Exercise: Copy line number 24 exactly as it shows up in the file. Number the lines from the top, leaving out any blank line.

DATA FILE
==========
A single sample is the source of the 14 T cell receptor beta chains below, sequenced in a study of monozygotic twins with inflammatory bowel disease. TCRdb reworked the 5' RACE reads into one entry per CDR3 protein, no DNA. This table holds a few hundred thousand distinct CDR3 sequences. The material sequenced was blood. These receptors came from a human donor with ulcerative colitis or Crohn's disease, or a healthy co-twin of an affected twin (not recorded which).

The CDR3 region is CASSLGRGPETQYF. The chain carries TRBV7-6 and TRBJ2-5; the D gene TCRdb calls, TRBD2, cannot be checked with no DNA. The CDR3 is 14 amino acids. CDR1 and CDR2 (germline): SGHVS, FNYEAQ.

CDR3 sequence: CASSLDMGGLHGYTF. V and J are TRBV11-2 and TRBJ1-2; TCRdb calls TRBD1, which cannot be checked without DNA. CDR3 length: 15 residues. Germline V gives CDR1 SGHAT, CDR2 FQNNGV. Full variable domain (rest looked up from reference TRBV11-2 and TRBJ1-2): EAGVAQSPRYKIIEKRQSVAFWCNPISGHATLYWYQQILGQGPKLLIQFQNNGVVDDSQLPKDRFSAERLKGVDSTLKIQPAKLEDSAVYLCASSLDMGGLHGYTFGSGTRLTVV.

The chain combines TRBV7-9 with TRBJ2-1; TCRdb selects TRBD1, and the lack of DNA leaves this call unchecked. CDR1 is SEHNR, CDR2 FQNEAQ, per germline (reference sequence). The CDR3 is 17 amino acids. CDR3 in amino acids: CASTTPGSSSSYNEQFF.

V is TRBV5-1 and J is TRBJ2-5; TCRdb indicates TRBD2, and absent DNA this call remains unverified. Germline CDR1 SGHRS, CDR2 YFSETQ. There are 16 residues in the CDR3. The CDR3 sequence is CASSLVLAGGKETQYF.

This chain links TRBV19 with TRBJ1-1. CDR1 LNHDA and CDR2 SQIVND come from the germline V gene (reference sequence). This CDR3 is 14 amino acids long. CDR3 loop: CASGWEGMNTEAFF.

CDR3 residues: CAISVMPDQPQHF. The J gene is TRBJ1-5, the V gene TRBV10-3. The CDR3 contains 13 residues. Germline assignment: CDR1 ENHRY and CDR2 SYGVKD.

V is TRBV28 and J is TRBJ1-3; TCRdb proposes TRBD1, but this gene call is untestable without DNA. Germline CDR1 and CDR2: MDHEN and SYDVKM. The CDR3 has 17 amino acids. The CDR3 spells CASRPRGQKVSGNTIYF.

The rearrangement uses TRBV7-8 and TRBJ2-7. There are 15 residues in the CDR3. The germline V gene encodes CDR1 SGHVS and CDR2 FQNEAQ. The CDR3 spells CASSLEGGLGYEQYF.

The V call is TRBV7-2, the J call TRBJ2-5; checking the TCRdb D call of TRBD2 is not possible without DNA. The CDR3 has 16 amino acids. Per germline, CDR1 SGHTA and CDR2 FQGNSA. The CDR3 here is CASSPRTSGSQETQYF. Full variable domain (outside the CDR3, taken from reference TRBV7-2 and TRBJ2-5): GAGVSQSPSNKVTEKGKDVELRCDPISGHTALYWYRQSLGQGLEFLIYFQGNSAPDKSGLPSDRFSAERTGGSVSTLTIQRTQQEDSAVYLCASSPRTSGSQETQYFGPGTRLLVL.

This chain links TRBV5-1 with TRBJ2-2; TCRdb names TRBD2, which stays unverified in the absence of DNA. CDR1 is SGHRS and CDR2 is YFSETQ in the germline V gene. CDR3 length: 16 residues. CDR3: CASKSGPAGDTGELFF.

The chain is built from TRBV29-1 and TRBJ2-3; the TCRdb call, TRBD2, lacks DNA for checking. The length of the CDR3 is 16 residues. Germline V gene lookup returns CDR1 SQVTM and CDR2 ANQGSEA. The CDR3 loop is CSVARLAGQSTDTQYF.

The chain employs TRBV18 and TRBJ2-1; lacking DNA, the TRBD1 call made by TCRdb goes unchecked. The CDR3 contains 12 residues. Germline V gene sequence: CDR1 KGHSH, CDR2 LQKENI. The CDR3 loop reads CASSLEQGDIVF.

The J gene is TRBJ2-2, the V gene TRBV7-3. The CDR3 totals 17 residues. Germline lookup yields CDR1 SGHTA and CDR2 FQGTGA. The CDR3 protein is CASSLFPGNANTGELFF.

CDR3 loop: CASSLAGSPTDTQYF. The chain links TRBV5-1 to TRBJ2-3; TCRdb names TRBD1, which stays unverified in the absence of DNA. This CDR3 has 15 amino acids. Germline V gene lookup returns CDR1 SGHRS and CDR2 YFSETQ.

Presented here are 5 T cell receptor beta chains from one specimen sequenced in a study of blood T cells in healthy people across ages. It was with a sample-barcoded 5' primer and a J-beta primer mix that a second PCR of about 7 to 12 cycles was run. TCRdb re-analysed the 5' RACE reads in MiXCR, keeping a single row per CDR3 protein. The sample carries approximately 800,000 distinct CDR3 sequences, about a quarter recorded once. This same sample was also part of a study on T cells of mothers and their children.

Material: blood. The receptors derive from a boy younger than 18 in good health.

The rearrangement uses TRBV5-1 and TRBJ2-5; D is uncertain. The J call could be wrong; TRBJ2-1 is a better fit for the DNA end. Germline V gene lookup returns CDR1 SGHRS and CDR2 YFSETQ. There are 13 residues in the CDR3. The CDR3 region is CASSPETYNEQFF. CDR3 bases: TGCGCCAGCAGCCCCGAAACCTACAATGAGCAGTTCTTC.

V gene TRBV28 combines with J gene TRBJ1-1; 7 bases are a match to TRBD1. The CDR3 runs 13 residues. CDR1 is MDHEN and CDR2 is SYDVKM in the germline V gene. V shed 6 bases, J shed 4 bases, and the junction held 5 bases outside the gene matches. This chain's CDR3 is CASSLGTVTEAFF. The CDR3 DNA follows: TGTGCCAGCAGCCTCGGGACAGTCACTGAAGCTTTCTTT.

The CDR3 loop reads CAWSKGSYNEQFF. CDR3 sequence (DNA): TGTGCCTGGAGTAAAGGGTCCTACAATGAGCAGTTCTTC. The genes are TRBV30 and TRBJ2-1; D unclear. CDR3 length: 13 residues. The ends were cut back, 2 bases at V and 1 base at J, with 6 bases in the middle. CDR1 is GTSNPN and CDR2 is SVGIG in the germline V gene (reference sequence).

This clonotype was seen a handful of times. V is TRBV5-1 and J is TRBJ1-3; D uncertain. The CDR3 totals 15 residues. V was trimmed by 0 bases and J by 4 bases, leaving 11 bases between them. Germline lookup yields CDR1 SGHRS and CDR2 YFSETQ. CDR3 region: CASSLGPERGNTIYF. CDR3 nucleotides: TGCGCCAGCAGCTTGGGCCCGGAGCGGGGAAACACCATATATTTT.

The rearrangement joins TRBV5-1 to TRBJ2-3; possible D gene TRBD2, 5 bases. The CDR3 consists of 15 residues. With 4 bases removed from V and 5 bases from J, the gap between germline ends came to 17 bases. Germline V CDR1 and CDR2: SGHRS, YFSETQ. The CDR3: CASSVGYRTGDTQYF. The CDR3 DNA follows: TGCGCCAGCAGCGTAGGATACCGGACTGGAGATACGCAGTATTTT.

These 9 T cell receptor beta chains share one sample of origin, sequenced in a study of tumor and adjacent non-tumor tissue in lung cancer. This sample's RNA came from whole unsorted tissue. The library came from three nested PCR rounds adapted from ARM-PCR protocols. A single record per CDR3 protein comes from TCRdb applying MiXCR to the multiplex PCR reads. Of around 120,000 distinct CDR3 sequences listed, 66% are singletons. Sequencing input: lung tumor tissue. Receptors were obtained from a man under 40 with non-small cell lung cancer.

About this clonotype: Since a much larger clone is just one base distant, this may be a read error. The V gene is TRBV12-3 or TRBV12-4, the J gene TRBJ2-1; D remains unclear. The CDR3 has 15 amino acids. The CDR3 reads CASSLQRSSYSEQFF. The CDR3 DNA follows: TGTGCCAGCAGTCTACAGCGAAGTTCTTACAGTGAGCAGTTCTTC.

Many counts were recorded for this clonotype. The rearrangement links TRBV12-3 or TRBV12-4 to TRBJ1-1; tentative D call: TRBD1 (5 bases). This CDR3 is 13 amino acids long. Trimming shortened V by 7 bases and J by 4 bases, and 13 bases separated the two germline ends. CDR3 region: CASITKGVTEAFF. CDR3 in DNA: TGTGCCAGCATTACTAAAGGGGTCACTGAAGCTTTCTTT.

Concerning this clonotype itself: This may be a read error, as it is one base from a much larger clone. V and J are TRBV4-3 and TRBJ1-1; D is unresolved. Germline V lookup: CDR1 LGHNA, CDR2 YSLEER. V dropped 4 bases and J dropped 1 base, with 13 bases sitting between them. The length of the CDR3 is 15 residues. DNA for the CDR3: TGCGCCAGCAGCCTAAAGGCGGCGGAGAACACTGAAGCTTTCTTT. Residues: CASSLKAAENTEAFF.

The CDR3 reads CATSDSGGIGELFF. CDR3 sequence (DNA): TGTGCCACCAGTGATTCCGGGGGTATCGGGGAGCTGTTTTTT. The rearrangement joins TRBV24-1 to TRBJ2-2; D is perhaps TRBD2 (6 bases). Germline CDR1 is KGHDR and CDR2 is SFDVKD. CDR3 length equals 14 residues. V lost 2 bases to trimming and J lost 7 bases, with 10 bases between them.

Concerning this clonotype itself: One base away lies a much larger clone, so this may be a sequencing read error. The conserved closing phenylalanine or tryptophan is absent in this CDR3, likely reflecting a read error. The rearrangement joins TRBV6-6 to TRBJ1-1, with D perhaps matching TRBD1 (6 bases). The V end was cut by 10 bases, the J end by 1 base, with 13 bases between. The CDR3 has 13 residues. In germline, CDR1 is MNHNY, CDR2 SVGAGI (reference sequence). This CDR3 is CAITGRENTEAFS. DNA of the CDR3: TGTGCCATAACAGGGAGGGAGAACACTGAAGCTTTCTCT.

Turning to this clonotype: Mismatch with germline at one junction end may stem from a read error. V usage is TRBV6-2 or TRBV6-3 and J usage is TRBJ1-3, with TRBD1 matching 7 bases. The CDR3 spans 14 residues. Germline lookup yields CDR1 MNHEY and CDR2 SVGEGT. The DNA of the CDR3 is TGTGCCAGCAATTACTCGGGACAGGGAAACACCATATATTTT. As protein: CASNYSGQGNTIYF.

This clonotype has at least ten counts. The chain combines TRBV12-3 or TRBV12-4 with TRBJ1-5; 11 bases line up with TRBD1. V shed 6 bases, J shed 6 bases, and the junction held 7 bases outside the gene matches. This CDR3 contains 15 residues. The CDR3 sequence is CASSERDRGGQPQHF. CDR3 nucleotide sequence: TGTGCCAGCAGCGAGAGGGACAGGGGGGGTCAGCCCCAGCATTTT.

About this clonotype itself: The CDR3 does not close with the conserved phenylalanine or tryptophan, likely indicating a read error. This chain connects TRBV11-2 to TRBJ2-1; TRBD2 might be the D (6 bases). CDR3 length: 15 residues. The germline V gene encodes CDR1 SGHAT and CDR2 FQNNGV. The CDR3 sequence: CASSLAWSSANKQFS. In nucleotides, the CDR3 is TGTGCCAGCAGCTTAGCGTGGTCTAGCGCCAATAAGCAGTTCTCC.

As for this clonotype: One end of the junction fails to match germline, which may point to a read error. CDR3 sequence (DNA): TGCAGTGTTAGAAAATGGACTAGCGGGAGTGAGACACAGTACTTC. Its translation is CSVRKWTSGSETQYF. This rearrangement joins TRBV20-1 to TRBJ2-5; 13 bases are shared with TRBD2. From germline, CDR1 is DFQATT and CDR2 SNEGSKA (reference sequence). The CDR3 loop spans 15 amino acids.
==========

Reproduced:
About this clonotype: Since a much larger clone is just one base distant, this may be a read error. The V gene is TRBV12-3 or TRBV12-4, the J gene TRBJ2-1; D remains unclear. The CDR3 has 15 amino acids. The CDR3 reads CASSLQRSSYSEQFF. The CDR3 DNA follows: TGTGCCAGCAGTCTACAGCGAAGTTCTTACAGTGAGCAGTTCTTC.